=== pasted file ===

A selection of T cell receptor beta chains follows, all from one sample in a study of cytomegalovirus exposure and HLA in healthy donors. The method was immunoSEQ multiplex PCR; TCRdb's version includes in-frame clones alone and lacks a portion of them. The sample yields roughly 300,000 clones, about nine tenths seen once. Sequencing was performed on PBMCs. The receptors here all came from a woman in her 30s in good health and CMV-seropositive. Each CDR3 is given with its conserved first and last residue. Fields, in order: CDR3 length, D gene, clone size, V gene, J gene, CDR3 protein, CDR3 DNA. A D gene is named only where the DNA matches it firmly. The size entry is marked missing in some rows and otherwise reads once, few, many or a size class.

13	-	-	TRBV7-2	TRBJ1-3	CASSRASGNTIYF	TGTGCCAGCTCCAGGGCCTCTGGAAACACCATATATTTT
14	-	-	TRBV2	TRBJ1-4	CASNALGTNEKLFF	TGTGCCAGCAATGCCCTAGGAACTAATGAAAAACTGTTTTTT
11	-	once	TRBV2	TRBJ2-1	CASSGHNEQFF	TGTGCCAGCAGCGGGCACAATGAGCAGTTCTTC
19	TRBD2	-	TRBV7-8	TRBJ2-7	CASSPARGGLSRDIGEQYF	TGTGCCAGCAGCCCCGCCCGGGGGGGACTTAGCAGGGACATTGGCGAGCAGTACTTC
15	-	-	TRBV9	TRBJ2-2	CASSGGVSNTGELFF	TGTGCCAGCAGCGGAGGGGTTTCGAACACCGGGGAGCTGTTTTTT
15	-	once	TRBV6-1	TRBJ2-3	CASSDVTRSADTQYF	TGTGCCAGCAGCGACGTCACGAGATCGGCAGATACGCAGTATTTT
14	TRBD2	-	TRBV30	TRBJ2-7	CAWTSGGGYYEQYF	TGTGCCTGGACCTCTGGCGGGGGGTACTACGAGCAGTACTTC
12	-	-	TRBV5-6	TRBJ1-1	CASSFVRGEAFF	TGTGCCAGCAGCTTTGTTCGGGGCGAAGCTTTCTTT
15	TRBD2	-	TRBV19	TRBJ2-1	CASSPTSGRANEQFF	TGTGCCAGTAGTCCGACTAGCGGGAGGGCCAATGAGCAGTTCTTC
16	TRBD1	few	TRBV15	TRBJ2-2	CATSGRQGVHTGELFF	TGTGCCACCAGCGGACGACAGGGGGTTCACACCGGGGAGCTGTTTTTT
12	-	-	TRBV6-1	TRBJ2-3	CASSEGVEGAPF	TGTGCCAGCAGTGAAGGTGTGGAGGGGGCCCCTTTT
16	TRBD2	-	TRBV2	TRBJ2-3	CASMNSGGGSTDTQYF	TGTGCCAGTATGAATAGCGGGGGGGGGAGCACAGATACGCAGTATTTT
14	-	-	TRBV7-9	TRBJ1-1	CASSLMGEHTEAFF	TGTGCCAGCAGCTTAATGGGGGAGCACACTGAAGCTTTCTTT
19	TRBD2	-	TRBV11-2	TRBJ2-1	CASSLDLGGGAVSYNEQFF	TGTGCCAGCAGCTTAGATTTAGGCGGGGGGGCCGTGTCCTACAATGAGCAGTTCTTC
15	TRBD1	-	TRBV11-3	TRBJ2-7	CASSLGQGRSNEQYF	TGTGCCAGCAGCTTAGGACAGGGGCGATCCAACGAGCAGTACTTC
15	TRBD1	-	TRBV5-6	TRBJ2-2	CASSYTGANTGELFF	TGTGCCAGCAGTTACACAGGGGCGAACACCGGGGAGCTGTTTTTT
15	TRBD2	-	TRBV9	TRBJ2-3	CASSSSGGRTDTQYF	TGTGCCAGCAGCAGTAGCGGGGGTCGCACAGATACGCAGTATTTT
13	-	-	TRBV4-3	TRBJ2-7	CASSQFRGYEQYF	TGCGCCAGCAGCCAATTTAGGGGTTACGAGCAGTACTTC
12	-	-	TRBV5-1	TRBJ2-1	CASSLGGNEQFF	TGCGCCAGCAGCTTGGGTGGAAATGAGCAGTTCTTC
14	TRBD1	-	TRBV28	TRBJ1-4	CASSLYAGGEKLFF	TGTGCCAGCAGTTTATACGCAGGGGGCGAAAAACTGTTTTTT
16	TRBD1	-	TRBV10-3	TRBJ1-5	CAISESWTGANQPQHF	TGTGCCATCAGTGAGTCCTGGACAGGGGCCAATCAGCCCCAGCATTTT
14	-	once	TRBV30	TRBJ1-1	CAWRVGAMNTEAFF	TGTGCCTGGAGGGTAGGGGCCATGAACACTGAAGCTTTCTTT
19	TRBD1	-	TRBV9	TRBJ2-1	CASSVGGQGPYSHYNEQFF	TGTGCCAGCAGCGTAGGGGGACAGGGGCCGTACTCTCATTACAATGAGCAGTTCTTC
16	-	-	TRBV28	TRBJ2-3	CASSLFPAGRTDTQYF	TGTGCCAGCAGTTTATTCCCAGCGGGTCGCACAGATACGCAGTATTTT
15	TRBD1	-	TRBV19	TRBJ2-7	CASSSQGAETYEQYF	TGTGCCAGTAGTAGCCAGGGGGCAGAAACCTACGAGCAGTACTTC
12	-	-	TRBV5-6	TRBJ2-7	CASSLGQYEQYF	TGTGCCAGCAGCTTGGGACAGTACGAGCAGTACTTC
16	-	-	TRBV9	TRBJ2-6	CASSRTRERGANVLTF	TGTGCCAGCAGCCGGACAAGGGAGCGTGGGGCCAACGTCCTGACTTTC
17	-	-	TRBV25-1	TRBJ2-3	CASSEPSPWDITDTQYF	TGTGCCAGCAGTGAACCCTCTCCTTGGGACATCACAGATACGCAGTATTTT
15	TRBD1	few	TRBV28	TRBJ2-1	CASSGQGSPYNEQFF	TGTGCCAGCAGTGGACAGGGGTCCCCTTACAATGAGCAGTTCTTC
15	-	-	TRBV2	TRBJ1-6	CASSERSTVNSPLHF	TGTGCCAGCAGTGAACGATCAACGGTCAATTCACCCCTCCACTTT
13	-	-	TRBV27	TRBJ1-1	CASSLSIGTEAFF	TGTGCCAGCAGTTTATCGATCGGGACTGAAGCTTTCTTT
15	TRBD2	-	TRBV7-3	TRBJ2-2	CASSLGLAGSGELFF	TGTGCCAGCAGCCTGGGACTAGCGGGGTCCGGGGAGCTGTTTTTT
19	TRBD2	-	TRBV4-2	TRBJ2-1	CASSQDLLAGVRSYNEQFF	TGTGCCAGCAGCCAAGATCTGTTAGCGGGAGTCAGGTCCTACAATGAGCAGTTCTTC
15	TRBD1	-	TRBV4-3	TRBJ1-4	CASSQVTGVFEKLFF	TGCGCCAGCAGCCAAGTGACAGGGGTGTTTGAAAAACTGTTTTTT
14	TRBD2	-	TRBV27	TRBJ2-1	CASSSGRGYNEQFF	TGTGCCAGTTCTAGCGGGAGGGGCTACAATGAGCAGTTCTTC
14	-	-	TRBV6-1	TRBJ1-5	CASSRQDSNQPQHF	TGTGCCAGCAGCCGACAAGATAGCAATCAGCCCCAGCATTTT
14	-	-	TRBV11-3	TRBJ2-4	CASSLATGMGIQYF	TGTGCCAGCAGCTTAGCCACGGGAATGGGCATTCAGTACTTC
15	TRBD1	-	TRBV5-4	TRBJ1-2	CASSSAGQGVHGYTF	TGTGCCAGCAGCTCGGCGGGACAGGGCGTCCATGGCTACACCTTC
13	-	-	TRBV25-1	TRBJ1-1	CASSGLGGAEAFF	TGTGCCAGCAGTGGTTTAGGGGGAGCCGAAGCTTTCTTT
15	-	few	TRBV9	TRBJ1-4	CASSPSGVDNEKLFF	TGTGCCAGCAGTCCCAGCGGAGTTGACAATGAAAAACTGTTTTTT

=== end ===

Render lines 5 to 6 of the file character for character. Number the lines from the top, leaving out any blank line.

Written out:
19	TRBD2	-	TRBV7-8	TRBJ2-7	CASSPARGGLSRDIGEQYF	TGTGCCAGCAGCCCCGCCCGGGGGGGACTTAGCAGGGACATTGGCGAGCAGTACTTC
15	-	-	TRBV9	TRBJ2-2	CASSGGVSNTGELFF	TGTGCCAGCAGCGGAGGGGTTTCGAACACCGGGGAGCTGTTTTTT